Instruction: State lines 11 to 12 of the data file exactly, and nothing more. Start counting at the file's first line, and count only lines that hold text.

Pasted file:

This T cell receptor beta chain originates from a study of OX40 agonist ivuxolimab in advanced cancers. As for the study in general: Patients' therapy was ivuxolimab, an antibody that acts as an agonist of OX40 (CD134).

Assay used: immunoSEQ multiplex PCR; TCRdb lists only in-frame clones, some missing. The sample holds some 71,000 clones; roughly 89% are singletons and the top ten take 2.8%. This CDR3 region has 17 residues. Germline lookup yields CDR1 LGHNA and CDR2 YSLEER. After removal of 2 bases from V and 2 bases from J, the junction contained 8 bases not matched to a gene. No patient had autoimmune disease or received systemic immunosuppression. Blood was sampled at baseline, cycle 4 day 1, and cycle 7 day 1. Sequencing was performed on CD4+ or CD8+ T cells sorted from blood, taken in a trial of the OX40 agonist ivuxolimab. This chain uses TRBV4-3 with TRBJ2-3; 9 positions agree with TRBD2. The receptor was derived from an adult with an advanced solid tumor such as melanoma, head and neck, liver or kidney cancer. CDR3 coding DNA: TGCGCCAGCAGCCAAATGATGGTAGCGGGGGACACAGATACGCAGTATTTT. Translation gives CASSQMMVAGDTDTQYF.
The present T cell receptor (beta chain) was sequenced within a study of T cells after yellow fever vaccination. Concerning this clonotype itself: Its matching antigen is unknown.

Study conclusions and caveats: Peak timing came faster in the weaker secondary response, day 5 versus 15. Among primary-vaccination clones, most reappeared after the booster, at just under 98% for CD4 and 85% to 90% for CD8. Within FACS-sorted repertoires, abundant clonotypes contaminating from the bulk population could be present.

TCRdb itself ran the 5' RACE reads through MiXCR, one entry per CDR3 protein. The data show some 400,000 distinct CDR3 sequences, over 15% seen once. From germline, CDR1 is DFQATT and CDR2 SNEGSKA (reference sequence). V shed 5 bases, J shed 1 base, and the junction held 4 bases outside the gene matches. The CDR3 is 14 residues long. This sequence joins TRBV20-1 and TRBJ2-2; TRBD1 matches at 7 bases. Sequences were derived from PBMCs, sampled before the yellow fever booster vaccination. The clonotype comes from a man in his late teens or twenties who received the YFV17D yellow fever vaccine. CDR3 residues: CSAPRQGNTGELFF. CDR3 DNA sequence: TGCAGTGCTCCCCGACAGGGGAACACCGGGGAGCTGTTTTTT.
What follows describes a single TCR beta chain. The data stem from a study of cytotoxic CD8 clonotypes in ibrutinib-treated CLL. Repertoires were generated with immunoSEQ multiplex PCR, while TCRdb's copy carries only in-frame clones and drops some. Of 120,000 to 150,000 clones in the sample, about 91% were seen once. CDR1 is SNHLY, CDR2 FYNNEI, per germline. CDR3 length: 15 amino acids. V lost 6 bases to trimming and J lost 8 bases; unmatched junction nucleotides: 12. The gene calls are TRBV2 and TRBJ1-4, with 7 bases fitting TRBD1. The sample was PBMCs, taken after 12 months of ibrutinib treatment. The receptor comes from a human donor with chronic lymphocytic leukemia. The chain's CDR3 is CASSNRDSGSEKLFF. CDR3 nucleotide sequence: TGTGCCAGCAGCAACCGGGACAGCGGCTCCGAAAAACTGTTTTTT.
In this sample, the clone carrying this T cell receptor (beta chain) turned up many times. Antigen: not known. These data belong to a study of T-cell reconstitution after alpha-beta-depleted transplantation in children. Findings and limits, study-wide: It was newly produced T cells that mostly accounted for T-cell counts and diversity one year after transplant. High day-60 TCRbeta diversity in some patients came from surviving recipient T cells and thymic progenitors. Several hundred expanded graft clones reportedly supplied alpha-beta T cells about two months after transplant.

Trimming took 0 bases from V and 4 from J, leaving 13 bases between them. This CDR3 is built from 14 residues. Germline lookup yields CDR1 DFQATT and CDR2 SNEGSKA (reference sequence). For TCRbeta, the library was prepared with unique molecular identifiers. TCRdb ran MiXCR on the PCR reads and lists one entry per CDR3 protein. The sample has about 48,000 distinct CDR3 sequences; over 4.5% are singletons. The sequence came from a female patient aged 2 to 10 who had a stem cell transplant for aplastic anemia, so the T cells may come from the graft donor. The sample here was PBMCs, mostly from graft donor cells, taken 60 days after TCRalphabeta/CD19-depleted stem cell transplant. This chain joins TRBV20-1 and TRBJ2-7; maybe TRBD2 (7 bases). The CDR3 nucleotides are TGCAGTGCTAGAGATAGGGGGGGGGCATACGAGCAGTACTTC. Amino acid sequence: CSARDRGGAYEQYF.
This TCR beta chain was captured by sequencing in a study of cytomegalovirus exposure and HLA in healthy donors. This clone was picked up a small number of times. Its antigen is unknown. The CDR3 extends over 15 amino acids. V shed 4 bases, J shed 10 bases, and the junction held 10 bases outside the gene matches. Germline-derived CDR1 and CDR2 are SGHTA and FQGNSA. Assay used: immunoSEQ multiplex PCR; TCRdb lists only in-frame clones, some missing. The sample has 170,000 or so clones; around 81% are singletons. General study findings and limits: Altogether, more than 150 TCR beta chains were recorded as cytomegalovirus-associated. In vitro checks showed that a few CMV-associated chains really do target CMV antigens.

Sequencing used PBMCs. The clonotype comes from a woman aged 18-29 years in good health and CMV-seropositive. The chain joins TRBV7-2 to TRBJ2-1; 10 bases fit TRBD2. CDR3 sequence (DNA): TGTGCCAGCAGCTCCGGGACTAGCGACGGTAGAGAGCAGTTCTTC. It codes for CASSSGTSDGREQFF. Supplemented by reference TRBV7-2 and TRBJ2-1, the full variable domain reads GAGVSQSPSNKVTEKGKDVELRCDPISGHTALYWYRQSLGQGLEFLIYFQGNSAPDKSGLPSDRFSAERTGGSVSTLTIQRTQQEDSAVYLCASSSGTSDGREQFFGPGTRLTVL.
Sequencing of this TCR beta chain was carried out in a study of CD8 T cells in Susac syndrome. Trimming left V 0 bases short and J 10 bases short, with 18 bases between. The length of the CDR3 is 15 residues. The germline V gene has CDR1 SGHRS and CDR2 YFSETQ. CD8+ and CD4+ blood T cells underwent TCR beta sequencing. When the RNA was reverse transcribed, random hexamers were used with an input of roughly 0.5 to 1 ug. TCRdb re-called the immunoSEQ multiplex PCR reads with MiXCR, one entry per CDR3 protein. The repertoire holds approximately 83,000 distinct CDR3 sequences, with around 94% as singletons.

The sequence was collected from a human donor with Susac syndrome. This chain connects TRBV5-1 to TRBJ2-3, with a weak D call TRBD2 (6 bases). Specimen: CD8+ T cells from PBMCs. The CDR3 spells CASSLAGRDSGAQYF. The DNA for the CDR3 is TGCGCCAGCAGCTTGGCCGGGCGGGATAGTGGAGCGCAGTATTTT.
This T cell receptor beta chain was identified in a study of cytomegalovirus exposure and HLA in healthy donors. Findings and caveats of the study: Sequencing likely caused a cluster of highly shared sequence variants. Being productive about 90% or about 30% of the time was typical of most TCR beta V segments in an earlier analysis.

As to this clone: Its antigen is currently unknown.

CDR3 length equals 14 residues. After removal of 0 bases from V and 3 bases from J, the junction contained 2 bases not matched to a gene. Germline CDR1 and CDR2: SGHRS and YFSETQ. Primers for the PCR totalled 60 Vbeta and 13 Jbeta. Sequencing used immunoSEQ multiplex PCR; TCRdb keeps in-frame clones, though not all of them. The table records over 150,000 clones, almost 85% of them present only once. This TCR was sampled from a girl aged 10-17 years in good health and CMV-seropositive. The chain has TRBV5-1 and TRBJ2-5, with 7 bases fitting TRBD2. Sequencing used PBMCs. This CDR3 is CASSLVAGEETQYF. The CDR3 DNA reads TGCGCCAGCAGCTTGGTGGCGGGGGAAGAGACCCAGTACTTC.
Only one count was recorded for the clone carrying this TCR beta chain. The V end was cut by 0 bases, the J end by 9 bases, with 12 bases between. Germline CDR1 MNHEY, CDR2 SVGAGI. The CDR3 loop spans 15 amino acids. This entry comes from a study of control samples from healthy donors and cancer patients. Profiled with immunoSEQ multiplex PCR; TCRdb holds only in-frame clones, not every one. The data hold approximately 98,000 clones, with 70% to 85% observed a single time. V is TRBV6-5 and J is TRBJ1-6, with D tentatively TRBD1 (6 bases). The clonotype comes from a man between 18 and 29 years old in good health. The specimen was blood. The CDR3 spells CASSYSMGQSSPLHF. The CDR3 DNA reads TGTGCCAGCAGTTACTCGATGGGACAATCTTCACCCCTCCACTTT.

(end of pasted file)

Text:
Sequencing of this TCR beta chain was carried out in a study of CD8 T cells in Susac syndrome. Trimming left V 0 bases short and J 10 bases short, with 18 bases between. The length of the CDR3 is 15 residues. The germline V gene has CDR1 SGHRS and CDR2 YFSETQ. CD8+ and CD4+ blood T cells underwent TCR beta sequencing. When the RNA was reverse transcribed, random hexamers were used with an input of roughly 0.5 to 1 ug. TCRdb re-called the immunoSEQ multiplex PCR reads with MiXCR, one entry per CDR3 protein. The repertoire holds approximately 83,000 distinct CDR3 sequences, with around 94% as singletons.

The sequence was collected from a human donor with Susac syndrome. This chain connects TRBV5-1 to TRBJ2-3, with a weak D call TRBD2 (6 bases). Specimen: CD8+ T cells from PBMCs. The CDR3 spells CASSLAGRDSGAQYF. The DNA for the CDR3 is TGCGCCAGCAGCTTGGCCGGGCGGGATAGTGGAGCGCAGTATTTT.